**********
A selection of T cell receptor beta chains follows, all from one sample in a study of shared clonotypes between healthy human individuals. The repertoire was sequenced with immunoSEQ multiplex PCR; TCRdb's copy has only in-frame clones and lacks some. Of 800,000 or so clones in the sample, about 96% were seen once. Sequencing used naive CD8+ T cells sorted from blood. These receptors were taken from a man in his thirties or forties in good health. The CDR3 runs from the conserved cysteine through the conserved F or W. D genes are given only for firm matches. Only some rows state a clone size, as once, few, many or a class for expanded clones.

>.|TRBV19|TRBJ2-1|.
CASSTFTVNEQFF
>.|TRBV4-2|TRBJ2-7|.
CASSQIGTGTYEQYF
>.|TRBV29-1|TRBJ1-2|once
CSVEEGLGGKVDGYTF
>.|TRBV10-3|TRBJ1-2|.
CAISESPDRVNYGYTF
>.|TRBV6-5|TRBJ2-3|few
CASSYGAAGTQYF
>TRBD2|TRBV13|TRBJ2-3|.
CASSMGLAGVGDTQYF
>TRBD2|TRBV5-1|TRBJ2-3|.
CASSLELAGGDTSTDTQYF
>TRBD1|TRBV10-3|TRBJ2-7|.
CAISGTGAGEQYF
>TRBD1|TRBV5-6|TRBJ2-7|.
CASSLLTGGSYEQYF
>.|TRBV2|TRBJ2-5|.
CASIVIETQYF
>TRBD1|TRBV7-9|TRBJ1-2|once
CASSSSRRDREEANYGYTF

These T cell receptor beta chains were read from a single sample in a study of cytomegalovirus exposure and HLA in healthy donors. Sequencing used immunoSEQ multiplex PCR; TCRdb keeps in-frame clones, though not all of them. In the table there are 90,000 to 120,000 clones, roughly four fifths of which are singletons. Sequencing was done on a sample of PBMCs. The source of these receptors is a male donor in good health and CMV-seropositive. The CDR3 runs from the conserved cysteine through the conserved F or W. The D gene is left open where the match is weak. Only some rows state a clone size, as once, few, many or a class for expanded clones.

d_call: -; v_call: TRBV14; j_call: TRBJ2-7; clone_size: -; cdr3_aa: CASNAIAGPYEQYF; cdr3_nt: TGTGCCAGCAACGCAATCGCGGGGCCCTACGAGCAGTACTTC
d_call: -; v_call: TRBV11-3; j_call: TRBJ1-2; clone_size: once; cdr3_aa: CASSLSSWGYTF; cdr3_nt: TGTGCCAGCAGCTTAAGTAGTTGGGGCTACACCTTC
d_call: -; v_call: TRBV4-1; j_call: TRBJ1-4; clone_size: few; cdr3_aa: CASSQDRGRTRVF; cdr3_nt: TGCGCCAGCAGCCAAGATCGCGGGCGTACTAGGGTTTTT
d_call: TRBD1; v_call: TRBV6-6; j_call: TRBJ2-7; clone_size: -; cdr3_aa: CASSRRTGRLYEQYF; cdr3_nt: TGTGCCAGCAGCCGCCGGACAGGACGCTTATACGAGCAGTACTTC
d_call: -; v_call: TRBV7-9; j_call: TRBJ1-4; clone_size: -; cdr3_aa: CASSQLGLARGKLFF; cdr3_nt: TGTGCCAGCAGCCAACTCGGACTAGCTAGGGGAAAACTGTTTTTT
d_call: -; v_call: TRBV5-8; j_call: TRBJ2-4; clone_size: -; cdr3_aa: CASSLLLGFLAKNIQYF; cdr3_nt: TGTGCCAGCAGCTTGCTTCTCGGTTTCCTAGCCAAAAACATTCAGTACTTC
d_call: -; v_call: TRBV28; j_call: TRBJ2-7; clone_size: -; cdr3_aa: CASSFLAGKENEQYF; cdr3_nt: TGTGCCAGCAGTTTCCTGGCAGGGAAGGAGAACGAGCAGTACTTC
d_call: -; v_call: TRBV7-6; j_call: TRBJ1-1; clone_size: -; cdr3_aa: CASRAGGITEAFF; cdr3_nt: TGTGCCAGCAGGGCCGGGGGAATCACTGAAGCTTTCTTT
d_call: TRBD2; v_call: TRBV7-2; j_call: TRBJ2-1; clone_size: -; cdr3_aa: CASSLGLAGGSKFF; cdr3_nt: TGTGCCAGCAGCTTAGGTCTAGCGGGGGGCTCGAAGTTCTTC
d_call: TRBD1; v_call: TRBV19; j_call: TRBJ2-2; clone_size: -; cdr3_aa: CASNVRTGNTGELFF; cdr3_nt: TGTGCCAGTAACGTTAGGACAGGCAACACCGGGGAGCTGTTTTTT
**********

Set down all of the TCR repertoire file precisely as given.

A selection of T cell receptor beta chains follows, all from one sample in a study of shared clonotypes between healthy human individuals. The repertoire was sequenced with immunoSEQ multiplex PCR; TCRdb's copy has only in-frame clones and lacks some. Of 800,000 or so clones in the sample, about 96% were seen once. Sequencing used naive CD8+ T cells sorted from blood. These receptors were taken from a man in his thirties or forties in good health. The CDR3 runs from the conserved cysteine through the conserved F or W. D genes are given only for firm matches. Only some rows state a clone size, as once, few, many or a class for expanded clones.

>.|TRBV19|TRBJ2-1|.
CASSTFTVNEQFF
>.|TRBV4-2|TRBJ2-7|.
CASSQIGTGTYEQYF
>.|TRBV29-1|TRBJ1-2|once
CSVEEGLGGKVDGYTF
>.|TRBV10-3|TRBJ1-2|.
CAISESPDRVNYGYTF
>.|TRBV6-5|TRBJ2-3|few
CASSYGAAGTQYF
>TRBD2|TRBV13|TRBJ2-3|.
CASSMGLAGVGDTQYF
>TRBD2|TRBV5-1|TRBJ2-3|.
CASSLELAGGDTSTDTQYF
>TRBD1|TRBV10-3|TRBJ2-7|.
CAISGTGAGEQYF
>TRBD1|TRBV5-6|TRBJ2-7|.
CASSLLTGGSYEQYF
>.|TRBV2|TRBJ2-5|.
CASIVIETQYF
>TRBD1|TRBV7-9|TRBJ1-2|once
CASSSSRRDREEANYGYTF

These T cell receptor beta chains were read from a single sample in a study of cytomegalovirus exposure and HLA in healthy donors. Sequencing used immunoSEQ multiplex PCR; TCRdb keeps in-frame clones, though not all of them. In the table there are 90,000 to 120,000 clones, roughly four fifths of which are singletons. Sequencing was done on a sample of PBMCs. The source of these receptors is a male donor in good health and CMV-seropositive. The CDR3 runs from the conserved cysteine through the conserved F or W. The D gene is left open where the match is weak. Only some rows state a clone size, as once, few, many or a class for expanded clones.

d_call: -; v_call: TRBV14; j_call: TRBJ2-7; clone_size: -; cdr3_aa: CASNAIAGPYEQYF; cdr3_nt: TGTGCCAGCAACGCAATCGCGGGGCCCTACGAGCAGTACTTC
d_call: -; v_call: TRBV11-3; j_call: TRBJ1-2; clone_size: once; cdr3_aa: CASSLSSWGYTF; cdr3_nt: TGTGCCAGCAGCTTAAGTAGTTGGGGCTACACCTTC
d_call: -; v_call: TRBV4-1; j_call: TRBJ1-4; clone_size: few; cdr3_aa: CASSQDRGRTRVF; cdr3_nt: TGCGCCAGCAGCCAAGATCGCGGGCGTACTAGGGTTTTT
d_call: TRBD1; v_call: TRBV6-6; j_call: TRBJ2-7; clone_size: -; cdr3_aa: CASSRRTGRLYEQYF; cdr3_nt: TGTGCCAGCAGCCGCCGGACAGGACGCTTATACGAGCAGTACTTC
d_call: -; v_call: TRBV7-9; j_call: TRBJ1-4; clone_size: -; cdr3_aa: CASSQLGLARGKLFF; cdr3_nt: TGTGCCAGCAGCCAACTCGGACTAGCTAGGGGAAAACTGTTTTTT
d_call: -; v_call: TRBV5-8; j_call: TRBJ2-4; clone_size: -; cdr3_aa: CASSLLLGFLAKNIQYF; cdr3_nt: TGTGCCAGCAGCTTGCTTCTCGGTTTCCTAGCCAAAAACATTCAGTACTTC
d_call: -; v_call: TRBV28; j_call: TRBJ2-7; clone_size: -; cdr3_aa: CASSFLAGKENEQYF; cdr3_nt: TGTGCCAGCAGTTTCCTGGCAGGGAAGGAGAACGAGCAGTACTTC
d_call: -; v_call: TRBV7-6; j_call: TRBJ1-1; clone_size: -; cdr3_aa: CASRAGGITEAFF; cdr3_nt: TGTGCCAGCAGGGCCGGGGGAATCACTGAAGCTTTCTTT
d_call: TRBD2; v_call: TRBV7-2; j_call: TRBJ2-1; clone_size: -; cdr3_aa: CASSLGLAGGSKFF; cdr3_nt: TGTGCCAGCAGCTTAGGTCTAGCGGGGGGCTCGAAGTTCTTC
d_call: TRBD1; v_call: TRBV19; j_call: TRBJ2-2; clone_size: -; cdr3_aa: CASNVRTGNTGELFF; cdr3_nt: TGTGCCAGTAACGTTAGGACAGGCAACACCGGGGAGCTGTTTTTT